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The Human Trajectory Toward Imminent Self-Destruction - The Dark Side of Technology

 
unsmoked
 
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unsmoked
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14 September 2019 11:53
 

In his 2019 book, FALTER, Bill McKibben writes:

“Scientists have even theorized that AIs following their own impulses might explain why we haven’t found other civilizations out in space.  Forget asteroids and supervolcanoes, says Bostrom - “even if they destroyed a significant number of civilizations we would expect some to get lucky and escape disaster.”  But what if there is some technology “that (a) virtually all sufficiently advanced civilizations eventually discover and (b) its discovery leads almost universally to existential disaster”?  That is to say, perhaps the reason we don’t hear from other civilizations is because interstellar space is dotted not with sentient life but with orbiting piles of paper clips.”

(On a previous page McKibben had been writing about AIs that could quickly learn how to prevent themselves from being turned off.  What if one had been programmed to make paper clips?)

Remember the Norwegian fairy tale about why the sea is salt?  Here is the last paragraph of that bedtime story:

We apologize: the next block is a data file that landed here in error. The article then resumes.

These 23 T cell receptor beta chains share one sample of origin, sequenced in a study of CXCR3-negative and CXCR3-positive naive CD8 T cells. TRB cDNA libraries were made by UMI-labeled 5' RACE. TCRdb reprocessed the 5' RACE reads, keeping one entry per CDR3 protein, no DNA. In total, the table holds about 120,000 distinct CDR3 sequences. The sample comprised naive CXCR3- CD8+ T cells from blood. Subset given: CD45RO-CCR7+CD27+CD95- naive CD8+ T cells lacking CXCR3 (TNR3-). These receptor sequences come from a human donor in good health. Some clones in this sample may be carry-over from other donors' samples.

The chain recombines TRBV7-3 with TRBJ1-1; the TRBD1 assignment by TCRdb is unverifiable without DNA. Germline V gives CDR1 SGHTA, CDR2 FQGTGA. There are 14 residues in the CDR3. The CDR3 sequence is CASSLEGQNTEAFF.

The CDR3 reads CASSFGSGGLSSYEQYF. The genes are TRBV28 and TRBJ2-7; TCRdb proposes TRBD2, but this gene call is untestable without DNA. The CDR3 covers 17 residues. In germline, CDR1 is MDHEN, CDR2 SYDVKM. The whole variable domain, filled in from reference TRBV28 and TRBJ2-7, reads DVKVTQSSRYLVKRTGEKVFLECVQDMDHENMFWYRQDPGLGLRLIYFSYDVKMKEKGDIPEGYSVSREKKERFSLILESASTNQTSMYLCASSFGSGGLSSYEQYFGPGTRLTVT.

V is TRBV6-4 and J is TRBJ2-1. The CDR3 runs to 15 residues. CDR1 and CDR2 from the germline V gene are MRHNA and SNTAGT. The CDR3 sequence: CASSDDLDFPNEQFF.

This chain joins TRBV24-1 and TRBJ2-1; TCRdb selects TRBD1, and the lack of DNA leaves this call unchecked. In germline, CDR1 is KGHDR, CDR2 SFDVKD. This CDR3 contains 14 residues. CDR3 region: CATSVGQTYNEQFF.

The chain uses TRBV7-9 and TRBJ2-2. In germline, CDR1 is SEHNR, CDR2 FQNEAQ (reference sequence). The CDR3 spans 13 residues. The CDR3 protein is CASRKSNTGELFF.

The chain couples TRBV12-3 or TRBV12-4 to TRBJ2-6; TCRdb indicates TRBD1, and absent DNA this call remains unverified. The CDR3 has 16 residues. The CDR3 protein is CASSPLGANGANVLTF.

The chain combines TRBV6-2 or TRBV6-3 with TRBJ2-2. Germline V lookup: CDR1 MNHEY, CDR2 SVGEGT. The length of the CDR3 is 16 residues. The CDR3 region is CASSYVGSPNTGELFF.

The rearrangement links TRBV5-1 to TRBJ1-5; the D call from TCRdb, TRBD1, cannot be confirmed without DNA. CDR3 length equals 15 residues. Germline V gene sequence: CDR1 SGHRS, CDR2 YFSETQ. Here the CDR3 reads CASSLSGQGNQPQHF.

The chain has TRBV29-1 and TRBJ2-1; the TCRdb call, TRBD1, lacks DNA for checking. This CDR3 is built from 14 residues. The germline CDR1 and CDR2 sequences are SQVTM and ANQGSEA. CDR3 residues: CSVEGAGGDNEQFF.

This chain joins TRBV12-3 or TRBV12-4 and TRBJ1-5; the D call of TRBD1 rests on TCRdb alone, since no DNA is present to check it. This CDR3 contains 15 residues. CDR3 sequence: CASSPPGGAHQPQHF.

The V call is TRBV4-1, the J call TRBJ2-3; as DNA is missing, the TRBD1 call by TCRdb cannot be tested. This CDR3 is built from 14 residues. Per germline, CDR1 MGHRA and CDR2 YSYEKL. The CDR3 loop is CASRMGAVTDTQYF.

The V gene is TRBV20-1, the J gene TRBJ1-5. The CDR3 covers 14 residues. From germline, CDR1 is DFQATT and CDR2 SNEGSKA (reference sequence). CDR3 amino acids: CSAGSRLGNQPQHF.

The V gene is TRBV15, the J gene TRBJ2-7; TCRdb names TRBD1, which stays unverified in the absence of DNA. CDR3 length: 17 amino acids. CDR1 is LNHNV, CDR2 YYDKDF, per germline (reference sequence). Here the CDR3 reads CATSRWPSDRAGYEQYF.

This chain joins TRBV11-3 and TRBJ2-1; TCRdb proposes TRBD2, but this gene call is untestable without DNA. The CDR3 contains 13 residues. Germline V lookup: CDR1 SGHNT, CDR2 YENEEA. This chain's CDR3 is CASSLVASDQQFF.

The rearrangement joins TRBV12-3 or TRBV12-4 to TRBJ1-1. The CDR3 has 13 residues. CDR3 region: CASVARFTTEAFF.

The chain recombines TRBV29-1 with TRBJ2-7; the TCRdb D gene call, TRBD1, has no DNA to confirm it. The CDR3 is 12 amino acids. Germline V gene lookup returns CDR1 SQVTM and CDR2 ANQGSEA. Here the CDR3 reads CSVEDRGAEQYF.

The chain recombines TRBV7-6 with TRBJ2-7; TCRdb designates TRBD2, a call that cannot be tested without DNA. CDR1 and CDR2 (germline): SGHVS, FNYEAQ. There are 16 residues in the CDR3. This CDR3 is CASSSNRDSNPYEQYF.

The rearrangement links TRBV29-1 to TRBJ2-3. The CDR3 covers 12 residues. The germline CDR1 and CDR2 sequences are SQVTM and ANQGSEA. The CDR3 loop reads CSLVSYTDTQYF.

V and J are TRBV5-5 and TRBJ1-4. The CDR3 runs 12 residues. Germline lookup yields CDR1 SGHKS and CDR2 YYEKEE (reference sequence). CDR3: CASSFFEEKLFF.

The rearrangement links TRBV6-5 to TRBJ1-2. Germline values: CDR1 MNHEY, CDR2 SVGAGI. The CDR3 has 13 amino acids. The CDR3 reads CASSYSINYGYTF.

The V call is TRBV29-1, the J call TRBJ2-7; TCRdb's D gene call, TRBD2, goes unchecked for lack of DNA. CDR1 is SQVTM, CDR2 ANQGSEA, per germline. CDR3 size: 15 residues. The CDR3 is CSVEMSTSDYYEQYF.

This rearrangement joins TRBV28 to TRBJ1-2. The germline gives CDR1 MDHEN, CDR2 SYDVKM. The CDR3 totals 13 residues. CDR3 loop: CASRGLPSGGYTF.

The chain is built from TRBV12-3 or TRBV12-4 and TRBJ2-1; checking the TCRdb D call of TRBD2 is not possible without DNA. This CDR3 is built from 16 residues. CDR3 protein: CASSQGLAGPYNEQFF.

“When he had gone a little way out to sea he took the mill on deck. “Grind salt, and grind both quickly and well,” said the skipper. So the mill began to grind salt, till it spouted out like water, and when the skipper had got the ship filled he wanted to stop the mill, but whichsoever way he turned it, and how much soever he tried, it went on grinding, and the heap of salt grew higher and higher, until at last the ship sank. There lies the mill at the bottom of the sea, and still, day by day, it grinds on; and that is why the sea is salt.”

 
 
icehorse
 
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icehorse
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20 October 2019 14:33
 

I think the main reason we haven’t found ET is because space is sooooooo big. E.g. If you printed out a huge map of the Milky Way and then drew a circle depicting how far our earliest radio waves have traveled, you’ll see we haven’t even begun to scratch the surface of scratching the surface of delivering signals. And while I haven’t done the math, it seems to me that the signals we use to communicate with each other are very, very weak when considered on a galactic scale. So if ET wants to communicate across the galaxy, they got to figure out how to make star sized transmitters.

As for the paper-clip making AIs, it gets me to thinking about how short-sighted humans tend to be. Perhaps our short-sightedness is a product of evolving in an environment that’s close to, but not quite hostile enough to kill us? So perhaps if ET evolves in a friendlier environment, they would be more far-sighted, and they’d constrain the skills and mobility of AIs in the first place. But given our nature, I think we can already see how AIs are going to put some hurt on us.

 
 
Twissel
 
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Twissel
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20 October 2019 21:15
 

paperclip a.i. is utter bullshit.
But a civilization transferring itself into A.I. would never leave its solar system, because of the time-lag in interstellar transmissions.

 
 
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